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Home Fitness & Lifestyle Women Health Premenstrual syndrome (PMS)

Premenstrual syndrome (PMS) - Causes, Symptoms and Treatment of Premenstrual syndrome

Many women notice a particular pattern of physical and emotional changes from 10 days before a period to a day or two after. Some changes, such as increased creativity and energy, are welcome. Others are unwanted or even incapacitating - in which case a woman is said to have premenstrual syndrome (PMS).

PMS can make you feel depressed, irritable, tense, tired, dizzy, faint or forgetful. It can cause sleep problems and mood swings, unusual hunger with cravings for sweet foods in particular. You may retain fluid, leading to weight gain, headaches, bloating and swollen breasts, ankles and fingers. Other possibilities are painful joints or muscles and palpitations (awareness of your heart throbbing). The good news is that while many women experience some of these symptoms, few experience them all.

Home remedies for the treatment of Premenstrual syndrome

Keep a diary of periods and symptoms - this will help you to establish whether your symptoms follow a pattern associated with your cycle, Dietary changes - In the two weeks before a period, avoid letting yourself become very hungry, Eat small, regular meals and favour a healthy diet with plenty of foods rich in calcium, chromium, iron, magnesium, zinc, vitamins B,C and E, beta-carotene and plant oestrogens ,These help to keep your womb, ovaries, blood, and hormone and neurotransmitter levels healthy. Eat more foods rich in omega-3 fatty acids and less of those rich in omega-6s to encourage healthy hormone levels. Foods rich in the amino acid tryptophan may help but only if low in protein (such as bananas, cauliflower, potatoes, nuts, dates, pumpkin seeds, wholegrain foods) and not if eaten with protein-rich foods. This is because tryptophan must be relatively free from competition with other amino acids in the blood if it's to enter the brain.

Watch out too for bad pre-menstrual dietary habits. Feeling more tired or irritable than usual, for example, could make you reach for fatty, calorie-laden snacks. Also, cut out added salt (to help prevent fluid retention) and reduce your intake of alcohol, caffeine-containing drinks and refined carbohydrates such as sugar.

Healthy weight maintenance - Both excess weight gain and slimming on a crash or fad diet encourage PMS.

Exercise - Take regular, moderate exercise, especially in the two weeks before a period, even if you don't feel like it, because it encourages a healthy hormone balance, reduces stress and raises levels of natural 'feel-good' chemicals such as endorphins.

Herbal remedies for Premenstrual syndrome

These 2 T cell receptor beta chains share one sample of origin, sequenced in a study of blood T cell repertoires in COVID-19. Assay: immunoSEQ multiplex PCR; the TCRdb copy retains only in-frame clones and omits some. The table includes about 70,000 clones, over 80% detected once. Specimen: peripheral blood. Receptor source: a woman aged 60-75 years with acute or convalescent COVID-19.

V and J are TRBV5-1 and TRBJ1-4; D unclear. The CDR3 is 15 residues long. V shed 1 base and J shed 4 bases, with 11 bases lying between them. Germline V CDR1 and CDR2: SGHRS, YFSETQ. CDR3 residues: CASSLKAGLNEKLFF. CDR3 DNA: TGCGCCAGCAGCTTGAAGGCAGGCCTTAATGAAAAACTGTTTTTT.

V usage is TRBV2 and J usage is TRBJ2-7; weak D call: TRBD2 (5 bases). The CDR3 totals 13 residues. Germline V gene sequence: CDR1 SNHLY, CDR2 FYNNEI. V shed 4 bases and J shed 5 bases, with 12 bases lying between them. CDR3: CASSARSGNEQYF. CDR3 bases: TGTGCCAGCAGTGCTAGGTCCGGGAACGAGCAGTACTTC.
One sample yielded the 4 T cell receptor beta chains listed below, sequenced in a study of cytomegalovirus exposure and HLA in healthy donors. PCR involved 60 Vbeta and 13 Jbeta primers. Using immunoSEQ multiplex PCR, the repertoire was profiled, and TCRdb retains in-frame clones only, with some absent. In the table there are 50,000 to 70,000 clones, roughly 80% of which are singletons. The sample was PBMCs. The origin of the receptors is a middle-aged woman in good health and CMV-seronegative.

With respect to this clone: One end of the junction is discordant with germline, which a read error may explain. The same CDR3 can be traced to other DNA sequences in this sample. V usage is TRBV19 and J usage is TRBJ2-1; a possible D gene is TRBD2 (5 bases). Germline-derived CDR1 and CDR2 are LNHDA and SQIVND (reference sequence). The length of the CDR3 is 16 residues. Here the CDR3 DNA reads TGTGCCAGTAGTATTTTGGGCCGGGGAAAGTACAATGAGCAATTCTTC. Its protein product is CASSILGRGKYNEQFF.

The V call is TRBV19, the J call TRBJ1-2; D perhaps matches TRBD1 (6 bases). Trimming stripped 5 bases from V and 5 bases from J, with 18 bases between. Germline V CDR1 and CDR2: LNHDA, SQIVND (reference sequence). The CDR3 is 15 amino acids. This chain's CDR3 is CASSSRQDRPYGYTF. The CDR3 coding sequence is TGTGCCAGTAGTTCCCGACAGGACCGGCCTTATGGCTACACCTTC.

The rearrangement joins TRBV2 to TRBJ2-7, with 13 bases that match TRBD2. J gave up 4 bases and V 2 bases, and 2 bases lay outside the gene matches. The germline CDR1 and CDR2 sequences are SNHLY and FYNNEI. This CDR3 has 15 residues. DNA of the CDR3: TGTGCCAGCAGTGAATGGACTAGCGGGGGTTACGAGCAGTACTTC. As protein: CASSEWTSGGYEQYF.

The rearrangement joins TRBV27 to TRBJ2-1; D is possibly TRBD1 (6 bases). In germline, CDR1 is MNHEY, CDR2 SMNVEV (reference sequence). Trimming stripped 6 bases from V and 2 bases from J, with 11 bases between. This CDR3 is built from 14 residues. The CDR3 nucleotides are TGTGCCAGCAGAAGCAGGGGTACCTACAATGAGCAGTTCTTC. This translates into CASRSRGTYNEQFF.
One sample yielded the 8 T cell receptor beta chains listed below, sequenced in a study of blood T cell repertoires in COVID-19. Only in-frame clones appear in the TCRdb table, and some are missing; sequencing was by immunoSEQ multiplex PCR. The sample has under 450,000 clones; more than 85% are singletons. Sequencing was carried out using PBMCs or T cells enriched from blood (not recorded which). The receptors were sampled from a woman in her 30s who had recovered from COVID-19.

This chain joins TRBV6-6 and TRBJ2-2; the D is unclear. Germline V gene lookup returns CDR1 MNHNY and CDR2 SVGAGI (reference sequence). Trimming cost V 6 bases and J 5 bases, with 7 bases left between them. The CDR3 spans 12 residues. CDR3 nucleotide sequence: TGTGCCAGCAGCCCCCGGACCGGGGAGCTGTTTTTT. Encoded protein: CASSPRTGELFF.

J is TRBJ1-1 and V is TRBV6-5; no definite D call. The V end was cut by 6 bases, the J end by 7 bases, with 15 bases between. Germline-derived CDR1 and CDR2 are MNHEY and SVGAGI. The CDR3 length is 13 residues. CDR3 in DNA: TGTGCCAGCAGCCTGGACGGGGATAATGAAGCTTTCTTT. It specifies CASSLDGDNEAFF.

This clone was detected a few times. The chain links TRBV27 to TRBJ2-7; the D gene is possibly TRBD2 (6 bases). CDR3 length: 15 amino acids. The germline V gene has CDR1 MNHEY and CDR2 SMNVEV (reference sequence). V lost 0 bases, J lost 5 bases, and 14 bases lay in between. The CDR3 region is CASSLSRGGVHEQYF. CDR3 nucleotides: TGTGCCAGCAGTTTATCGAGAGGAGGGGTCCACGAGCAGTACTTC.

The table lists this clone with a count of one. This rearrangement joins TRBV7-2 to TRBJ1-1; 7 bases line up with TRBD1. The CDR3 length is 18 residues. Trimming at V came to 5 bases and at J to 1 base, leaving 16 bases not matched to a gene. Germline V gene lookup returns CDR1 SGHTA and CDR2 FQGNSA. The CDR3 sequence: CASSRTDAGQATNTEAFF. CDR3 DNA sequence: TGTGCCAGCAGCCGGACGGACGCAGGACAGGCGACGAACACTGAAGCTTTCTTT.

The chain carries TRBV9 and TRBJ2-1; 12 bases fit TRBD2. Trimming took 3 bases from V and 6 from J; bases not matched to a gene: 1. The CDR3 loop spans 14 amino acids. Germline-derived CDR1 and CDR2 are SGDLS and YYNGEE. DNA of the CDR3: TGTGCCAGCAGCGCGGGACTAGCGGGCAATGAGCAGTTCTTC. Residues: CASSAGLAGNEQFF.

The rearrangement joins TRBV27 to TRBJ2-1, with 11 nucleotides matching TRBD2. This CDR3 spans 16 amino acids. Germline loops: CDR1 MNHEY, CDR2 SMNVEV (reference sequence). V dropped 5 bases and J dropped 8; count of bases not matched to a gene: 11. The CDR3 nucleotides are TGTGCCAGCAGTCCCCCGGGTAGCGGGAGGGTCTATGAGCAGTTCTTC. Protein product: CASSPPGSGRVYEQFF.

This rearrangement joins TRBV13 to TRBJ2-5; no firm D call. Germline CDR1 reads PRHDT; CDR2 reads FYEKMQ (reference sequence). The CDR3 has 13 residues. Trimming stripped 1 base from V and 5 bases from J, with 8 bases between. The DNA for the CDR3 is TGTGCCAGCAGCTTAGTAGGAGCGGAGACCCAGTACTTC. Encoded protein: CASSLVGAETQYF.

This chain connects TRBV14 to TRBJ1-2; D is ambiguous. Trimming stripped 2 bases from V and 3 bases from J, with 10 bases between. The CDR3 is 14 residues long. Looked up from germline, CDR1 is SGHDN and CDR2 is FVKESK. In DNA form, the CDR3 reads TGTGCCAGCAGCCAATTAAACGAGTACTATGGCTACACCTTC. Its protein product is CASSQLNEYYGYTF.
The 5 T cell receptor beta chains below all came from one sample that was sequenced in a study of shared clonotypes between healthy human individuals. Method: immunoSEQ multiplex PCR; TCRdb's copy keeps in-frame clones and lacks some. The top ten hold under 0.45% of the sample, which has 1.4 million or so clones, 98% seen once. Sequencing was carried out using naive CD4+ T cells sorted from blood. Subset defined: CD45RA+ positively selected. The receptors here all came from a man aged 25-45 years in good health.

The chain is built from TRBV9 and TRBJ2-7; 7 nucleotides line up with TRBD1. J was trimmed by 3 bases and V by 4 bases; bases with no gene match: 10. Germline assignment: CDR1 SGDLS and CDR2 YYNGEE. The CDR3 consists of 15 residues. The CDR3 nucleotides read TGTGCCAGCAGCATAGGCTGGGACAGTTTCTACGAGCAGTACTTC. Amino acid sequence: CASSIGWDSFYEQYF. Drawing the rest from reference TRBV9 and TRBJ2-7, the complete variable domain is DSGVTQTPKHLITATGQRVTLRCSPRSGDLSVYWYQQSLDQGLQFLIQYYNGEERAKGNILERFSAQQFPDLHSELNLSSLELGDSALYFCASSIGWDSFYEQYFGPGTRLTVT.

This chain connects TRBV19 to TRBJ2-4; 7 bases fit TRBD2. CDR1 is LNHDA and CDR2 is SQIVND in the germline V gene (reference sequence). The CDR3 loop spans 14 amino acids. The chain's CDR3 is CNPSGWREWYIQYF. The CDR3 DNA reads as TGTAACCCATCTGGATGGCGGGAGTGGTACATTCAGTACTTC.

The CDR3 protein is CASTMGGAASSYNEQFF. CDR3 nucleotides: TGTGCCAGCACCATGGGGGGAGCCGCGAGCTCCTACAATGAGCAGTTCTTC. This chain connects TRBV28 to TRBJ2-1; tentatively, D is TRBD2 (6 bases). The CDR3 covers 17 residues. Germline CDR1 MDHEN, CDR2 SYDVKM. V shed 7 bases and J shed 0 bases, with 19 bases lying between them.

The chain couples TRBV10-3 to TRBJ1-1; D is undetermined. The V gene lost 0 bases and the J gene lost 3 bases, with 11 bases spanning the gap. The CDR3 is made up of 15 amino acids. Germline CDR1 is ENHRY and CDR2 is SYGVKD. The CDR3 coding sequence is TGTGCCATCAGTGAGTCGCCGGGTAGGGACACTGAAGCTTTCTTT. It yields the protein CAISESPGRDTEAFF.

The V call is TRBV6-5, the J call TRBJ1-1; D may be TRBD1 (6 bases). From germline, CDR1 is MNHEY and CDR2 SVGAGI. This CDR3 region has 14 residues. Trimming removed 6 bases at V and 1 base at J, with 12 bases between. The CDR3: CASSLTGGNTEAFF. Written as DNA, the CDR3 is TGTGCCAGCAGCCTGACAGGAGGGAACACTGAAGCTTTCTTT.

Skullcap and Anemone pulsatilla can help, as can yam cream (apply a teaspoon over thighs or abdomen twice daily in the two weeks before a period). Or consider taking a hormone-balancing herb each morning for up to six months. German research found agnus castus helped one in two women, whereas a dummy remedy helped only one in four. Swedish research suggests that an extract of rye and certain other grass pollens can reduce weight gain, irritability and depression associated with PMS, possibly because antioxidants (such as flavonoids and superoxide dismutase) in these pollens help the blood vessels to keep the body's fluid balance steady. The pollen extracts are treated to ensure a minimal risk of an allergic reaction, so anyone who suffers from a pollen allergy should be able to take them without any problems.

Medical treatment for Premenstrual syndrome

Mild diuretics can help to counteract fluid retention by increasing urine production: cautions, interactions with other drugs and side effects vary for each drug, so check them with your doctor or pharmacist.

Anti-depressant drugs called SSRls (selective serotonin reuptake inhibitors) boost the availability of serotonin and can be an effective first-line treatment for severe PMS, according to 15 well-conducted trials. You take them either continuously or in the second half of your cycle but side effects such as nausea, vomiting, 'indigestion', abdominal pain, diarrhoea, constipation, anorexia with

Weight loss and hypersensitivity reactions are fairly common. Other possibilities include a dry mouth, anxiety, headache, insomnia, drowsiness, tremor, dizziness, weakness, hallucinations, convulsions, milky nipple discharge, sexual dysfunction, sweating, mania, movement disorders and bruising.

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